After our boat ride across the Sea of Galilee, we visited Capernaum. After the death of Herod the Great (4 BC), the territory of Galilee fell to his son Herod Antipas, and Capernaum would have been the first settlement that travellers would have come across as they travelled from the territory under his brother Phillips’ territory to the east of the Jordan River. As a consequence, it seems to have had a custom’s office, where Matthew the tax collector was approached by Jesus (Matthew 9:9).
Jesus made this village his base of operations in Galilee, having moved here from Nazareth (Matthew 4:13 ff). He was “at home” in Capernaum (Mark 2:1). Peter and Andrew, his first converts, lived here. He taught in the synagogue here (what you see in the video is a 4th or 5th century synagogue, but was built on the foundations of a synagogue that would have been here in Jesus’ time), and even had the audacity to heal people right here in the Capernaum synagogue on the Sabbath. He left the synagogue and, going a short distance, went to Peter’s home and healed Peter’s mother-in-law (Mark 1).
A centurion lived here in Capernaum and when his servant became deathly ill, he sent Jewish elders to Jesus to ask him to heal his servant. The Jewish elders urged Jesus to do it because “he loves our nation and he is the one who built us our synagogue”. Before Jesus could get to the centurions house, the centurion sent friends to Jesus to tell him not to trouble himself by actually coming, but suggested that Jesus just say the word for his servant to be healed. Jesus is astounded at his faith and commends this gentile “I tell you not even in Israel have I found such faith”. And Jesus does issue the command and the servant is healed (Luke 7). Would that such co-operation and respect marked the land of Israel today.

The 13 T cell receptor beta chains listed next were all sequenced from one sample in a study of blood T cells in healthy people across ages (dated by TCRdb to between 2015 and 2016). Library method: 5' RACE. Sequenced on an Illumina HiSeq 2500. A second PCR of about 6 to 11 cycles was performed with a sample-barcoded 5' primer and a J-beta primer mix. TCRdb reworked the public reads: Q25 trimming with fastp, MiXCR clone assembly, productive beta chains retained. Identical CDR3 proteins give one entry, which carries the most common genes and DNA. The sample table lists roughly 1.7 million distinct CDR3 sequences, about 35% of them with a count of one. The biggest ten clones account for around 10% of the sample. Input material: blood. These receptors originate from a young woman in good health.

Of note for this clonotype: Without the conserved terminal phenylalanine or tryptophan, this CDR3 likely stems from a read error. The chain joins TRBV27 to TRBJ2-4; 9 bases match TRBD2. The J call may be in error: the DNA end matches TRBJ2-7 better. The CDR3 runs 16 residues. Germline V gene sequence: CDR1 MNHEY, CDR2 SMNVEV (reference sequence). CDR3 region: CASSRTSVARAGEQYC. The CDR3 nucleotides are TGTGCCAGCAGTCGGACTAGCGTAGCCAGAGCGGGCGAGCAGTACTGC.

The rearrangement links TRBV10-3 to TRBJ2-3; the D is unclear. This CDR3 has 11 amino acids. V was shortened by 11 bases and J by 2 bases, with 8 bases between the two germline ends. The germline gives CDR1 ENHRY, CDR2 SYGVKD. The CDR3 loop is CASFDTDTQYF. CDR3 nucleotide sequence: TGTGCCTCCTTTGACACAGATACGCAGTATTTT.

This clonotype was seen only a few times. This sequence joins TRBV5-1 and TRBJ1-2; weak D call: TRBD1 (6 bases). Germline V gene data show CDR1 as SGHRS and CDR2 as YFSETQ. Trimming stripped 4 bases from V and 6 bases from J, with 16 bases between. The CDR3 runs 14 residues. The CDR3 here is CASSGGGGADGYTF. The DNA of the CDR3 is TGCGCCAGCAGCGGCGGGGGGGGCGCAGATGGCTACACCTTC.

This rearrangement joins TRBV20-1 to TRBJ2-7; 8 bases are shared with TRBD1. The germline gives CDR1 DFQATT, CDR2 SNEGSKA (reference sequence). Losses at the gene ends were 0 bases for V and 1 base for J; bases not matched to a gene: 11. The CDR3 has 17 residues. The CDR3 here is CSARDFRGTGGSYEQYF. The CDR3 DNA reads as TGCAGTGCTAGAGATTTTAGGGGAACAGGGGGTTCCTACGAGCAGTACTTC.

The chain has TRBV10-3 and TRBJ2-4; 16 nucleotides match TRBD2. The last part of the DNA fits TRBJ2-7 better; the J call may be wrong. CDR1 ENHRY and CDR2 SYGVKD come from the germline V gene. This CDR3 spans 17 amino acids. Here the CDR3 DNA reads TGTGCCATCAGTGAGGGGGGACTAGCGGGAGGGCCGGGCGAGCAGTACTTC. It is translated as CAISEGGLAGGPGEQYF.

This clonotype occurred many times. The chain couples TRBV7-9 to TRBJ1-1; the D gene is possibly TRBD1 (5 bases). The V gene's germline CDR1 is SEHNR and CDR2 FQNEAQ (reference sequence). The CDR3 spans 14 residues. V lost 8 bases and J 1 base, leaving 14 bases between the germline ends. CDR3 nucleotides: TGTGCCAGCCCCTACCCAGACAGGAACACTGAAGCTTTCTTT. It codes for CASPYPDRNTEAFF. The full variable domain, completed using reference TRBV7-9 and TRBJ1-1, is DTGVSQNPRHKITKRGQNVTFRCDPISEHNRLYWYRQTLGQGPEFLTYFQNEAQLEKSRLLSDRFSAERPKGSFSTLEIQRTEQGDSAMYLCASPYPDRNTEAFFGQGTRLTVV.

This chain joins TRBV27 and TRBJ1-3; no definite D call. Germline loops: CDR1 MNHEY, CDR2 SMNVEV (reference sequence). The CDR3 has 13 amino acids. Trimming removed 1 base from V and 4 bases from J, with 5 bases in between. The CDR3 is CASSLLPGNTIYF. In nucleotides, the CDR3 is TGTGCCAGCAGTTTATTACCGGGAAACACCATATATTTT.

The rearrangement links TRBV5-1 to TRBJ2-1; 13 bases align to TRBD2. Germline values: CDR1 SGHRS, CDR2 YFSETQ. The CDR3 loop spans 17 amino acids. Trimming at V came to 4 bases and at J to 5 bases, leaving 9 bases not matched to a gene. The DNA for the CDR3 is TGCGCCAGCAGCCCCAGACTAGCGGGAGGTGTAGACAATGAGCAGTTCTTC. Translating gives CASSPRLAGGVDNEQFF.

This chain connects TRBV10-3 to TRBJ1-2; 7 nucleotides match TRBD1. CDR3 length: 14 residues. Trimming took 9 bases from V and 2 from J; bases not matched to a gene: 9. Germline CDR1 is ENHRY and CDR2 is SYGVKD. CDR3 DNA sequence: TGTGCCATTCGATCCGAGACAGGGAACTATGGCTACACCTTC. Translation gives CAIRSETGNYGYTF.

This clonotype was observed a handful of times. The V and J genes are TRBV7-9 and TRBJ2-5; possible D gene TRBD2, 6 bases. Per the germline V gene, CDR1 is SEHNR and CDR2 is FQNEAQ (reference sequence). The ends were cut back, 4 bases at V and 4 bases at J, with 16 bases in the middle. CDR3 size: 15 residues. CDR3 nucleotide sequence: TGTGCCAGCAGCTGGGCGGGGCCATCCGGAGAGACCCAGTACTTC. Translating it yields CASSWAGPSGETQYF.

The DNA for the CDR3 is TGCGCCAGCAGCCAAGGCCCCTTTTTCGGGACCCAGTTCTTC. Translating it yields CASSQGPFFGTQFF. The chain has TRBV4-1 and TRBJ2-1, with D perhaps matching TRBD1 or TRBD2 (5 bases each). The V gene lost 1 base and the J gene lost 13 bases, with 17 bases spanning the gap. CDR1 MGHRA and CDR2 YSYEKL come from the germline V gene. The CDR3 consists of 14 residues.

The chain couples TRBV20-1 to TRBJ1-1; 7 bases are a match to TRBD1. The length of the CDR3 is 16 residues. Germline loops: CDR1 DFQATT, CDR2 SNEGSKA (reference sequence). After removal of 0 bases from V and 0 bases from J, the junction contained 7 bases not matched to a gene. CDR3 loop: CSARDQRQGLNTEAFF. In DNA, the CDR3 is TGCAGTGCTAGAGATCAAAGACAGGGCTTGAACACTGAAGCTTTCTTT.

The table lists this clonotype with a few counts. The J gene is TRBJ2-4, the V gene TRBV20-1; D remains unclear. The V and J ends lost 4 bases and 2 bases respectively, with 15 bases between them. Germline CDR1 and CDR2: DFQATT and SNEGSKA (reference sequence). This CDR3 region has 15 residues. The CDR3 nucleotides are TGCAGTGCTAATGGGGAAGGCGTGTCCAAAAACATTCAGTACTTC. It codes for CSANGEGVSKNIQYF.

Egeria, a woman pilgrim from the 4th century who wrote of her experiences, says “In Capernaum, the house of the prince of the apostles has been made into a church, with its original walls still standing . . . There is also the synagogue where the Lord cured a man possessed by the devil (Mark 1:23). The way in is up many stairs, and it is made of dressed stone.”
What a thrill to be here in this place, and to remember the presence of Jesus, his power to heal, his call to its inhabitants to follow him and welcome the kingdom of God. May we all be faithful to his call.
signing off – Father Wismer